Before the Court is a petition for review on certiorari assailing the Resolution of the Third Division of the Sandiganbayan (SB) dated June 2, 2005 which quashed the Information filed against herein respondent for alleged violation of Section 3 (g) of Republic Act No. 3019 (R.A. 3019), otherwise known as the Anti-Graft and Corrupt Practices Act.
Herein respondent was indicted for violation of Section 3(g) of R.A. 3019. While there was likewise a finding of probable cause against Secretary Enrile, he was no longer indicted because he died prior to the issuance of the resolution finding probable cause.
Thus, in an Information, respondent was charged before the Sandiganbayan.
Respondent filed a Motion to Quash the Information filed against him on the ground that the operative facts adduced therein do not constitute an offense under Section 3(g) of R.A. 3019.
It appearing that Henry T. Go, the lone accused in this case is a private person and his alleged co-conspirator-public official was already deceased long before this case was filed in court, for lack of jurisdiction over the person of the accused, the SB granted the Motion to Quash and the Information filed was ordered quashed and dismissed.
WHETHER OR NOT respondent, a private person, may be indicted for conspiracy in violating Section 3(g) of R.A. 3019 even if the public officer, with whom he was alleged to have conspired, has died prior to the filing of the Information.
The Court finds the petition meritorious.
Section 3 (g) of R.A. 3019 provides:
Sec. 3. Corrupt practices of public officers. – In addition to acts or omissions of public officers already penalized by existing law, the following shall constitute corrupt practices of any public officer and are hereby declared to be unlawful:
x x x x
(g) Entering, on behalf of the Government, into any contract or transaction manifestly and grossly disadvantageous to the same, whether or not the public officer profited or will profit thereby.
The elements of the above provision are:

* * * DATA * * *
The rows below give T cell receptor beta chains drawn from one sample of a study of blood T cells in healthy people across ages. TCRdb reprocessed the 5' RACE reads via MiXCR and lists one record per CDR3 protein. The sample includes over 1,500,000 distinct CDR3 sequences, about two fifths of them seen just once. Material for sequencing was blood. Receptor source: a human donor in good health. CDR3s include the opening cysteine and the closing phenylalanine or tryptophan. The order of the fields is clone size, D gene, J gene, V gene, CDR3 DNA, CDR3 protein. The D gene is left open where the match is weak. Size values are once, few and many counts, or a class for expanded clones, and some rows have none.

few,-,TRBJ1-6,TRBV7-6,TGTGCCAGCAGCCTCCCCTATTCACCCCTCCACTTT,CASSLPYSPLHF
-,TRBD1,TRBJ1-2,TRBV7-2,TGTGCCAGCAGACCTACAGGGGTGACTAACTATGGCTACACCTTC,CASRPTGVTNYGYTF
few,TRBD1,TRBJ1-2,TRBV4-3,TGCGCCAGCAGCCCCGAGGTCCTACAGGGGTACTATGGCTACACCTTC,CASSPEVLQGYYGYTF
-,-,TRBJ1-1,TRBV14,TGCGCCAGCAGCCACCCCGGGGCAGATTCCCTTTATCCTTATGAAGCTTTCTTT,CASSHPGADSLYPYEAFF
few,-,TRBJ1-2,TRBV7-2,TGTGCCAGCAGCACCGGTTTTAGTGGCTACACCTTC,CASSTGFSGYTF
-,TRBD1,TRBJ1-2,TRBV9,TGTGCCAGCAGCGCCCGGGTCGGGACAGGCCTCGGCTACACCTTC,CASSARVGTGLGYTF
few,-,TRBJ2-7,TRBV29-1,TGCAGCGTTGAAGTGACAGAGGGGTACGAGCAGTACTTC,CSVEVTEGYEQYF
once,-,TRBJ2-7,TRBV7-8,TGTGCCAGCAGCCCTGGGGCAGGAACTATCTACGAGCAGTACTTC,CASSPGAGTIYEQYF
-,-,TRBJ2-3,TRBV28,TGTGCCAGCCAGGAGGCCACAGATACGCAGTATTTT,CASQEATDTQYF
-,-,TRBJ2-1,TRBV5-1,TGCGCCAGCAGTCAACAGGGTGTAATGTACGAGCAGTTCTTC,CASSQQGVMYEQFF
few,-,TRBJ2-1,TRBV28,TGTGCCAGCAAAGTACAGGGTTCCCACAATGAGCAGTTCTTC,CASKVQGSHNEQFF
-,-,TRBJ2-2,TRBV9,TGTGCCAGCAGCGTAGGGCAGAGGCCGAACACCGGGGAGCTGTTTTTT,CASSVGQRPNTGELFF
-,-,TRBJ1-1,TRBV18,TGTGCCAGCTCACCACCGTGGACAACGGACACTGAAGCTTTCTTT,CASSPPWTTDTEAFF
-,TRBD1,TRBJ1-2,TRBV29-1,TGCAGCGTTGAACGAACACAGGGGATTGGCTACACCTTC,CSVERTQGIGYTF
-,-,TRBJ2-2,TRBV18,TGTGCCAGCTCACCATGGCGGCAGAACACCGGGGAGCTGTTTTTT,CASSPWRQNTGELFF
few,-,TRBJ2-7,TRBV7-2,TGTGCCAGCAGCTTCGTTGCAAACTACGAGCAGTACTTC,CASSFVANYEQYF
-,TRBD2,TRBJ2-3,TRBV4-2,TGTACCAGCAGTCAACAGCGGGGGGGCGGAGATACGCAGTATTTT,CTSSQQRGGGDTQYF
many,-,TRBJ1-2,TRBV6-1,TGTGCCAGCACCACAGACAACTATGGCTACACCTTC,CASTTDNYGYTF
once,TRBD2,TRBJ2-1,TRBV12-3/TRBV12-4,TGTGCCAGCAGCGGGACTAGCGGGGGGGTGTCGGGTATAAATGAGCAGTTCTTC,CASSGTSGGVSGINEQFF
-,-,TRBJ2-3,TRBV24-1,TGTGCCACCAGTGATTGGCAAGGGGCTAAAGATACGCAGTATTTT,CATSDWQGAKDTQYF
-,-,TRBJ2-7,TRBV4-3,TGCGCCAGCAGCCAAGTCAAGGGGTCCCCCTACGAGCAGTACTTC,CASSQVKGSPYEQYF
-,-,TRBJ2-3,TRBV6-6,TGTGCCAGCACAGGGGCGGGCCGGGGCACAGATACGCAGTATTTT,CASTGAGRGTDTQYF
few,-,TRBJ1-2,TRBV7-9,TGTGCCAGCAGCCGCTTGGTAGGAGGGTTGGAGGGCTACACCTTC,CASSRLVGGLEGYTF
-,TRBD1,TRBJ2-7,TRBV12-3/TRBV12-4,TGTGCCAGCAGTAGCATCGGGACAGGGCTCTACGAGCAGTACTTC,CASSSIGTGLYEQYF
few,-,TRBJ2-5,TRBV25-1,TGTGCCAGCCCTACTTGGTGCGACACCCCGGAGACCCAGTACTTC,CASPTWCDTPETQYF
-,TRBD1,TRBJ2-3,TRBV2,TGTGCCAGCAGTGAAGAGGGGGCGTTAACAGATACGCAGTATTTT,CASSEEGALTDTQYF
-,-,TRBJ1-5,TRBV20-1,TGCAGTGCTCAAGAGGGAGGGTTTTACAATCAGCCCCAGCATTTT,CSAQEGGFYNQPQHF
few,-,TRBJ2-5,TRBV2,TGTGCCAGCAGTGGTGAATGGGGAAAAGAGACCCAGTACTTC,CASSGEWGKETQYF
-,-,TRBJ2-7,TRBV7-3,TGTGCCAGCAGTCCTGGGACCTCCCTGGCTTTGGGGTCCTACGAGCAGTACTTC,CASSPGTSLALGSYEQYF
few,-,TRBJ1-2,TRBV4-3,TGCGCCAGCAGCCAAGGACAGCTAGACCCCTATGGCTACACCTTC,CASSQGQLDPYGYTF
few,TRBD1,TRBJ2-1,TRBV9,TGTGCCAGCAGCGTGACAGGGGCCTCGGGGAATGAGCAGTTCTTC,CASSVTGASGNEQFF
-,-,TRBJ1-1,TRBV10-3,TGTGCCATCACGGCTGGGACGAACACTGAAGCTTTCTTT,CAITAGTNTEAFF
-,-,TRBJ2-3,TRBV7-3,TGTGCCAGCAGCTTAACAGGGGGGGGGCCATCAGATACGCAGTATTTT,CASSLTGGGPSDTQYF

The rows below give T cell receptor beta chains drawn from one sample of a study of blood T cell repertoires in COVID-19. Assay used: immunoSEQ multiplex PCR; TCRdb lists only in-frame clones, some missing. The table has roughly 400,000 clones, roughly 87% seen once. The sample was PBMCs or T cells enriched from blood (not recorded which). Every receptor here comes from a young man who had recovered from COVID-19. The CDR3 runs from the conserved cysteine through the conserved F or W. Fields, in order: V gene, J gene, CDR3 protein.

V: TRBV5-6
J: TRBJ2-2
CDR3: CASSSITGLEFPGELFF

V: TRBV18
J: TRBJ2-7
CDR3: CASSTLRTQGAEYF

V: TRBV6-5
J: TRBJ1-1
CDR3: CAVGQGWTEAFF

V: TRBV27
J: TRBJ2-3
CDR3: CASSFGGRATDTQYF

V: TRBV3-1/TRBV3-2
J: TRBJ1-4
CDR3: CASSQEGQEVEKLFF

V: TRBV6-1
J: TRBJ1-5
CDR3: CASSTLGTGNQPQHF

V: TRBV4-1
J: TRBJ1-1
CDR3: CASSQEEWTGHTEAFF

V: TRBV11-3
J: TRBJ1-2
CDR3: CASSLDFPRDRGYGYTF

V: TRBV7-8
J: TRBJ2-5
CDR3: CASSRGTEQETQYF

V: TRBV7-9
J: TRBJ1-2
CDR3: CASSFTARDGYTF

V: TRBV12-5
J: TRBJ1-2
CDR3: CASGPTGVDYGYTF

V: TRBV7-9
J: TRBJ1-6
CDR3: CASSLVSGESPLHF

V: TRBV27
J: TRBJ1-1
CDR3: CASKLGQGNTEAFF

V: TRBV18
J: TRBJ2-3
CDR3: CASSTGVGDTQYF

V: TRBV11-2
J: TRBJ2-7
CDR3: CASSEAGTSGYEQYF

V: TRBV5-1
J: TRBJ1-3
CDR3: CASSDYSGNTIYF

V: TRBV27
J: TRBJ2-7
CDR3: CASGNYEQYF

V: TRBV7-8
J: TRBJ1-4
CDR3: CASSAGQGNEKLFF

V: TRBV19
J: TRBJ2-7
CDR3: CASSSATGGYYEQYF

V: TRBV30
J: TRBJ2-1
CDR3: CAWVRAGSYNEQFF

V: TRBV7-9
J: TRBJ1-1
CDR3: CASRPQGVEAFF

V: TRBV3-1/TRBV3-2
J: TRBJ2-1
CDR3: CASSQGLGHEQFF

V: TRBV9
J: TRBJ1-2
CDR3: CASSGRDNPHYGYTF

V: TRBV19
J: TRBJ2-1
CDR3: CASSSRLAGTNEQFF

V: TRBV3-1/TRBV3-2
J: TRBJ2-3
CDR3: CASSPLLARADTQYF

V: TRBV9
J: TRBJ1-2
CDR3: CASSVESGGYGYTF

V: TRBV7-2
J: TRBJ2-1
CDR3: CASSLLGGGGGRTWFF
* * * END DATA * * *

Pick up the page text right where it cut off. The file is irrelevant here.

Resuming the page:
(1) that the accused is a public officer;
(2) that he entered into a contract or transaction on behalf of the government; and
(3) that such contract or transaction is grossly and manifestly disadvantageous to the government.
At the outset, it bears to reiterate the settled rule that private persons, when acting in conspiracy with public officers, may be indicted and, if found guilty, held liable for the pertinent offenses under Section 3 of R.A. 3019, in consonance with the avowed policy of the anti-graft law to repress certain acts of public officers and private persons alike constituting graft or corrupt practices act or which may lead thereto.
The requirement before a private person may be indicted for violation of Section 3(g) of R.A. 3019, among others, is that such private person must be alleged to have acted in conspiracy with a public officer.
The law, however, does not require that such person must, in all instances, be indicted together with the public officer. If circumstances exist where the public officer may no longer be charged in court, as in the present case where the public officer has already died, the private person may be indicted alone.
Indeed, it is not necessary to join all alleged co-conspirators in an indictment for conspiracy. If two or more persons enter into a conspiracy, any act done by any of them pursuant to the agreement is, in contemplation of law, the act of each of them and they are jointly responsible therefor.
This means that everything said, written or done by any of the conspirators in execution or furtherance of the common purpose is deemed to have been said, done, or written by each of them and it makes no difference whether the actual actor is alive or dead, sane or insane at the time of trial.
The death of one of two or more conspirators does not prevent the conviction of the survivor or survivors.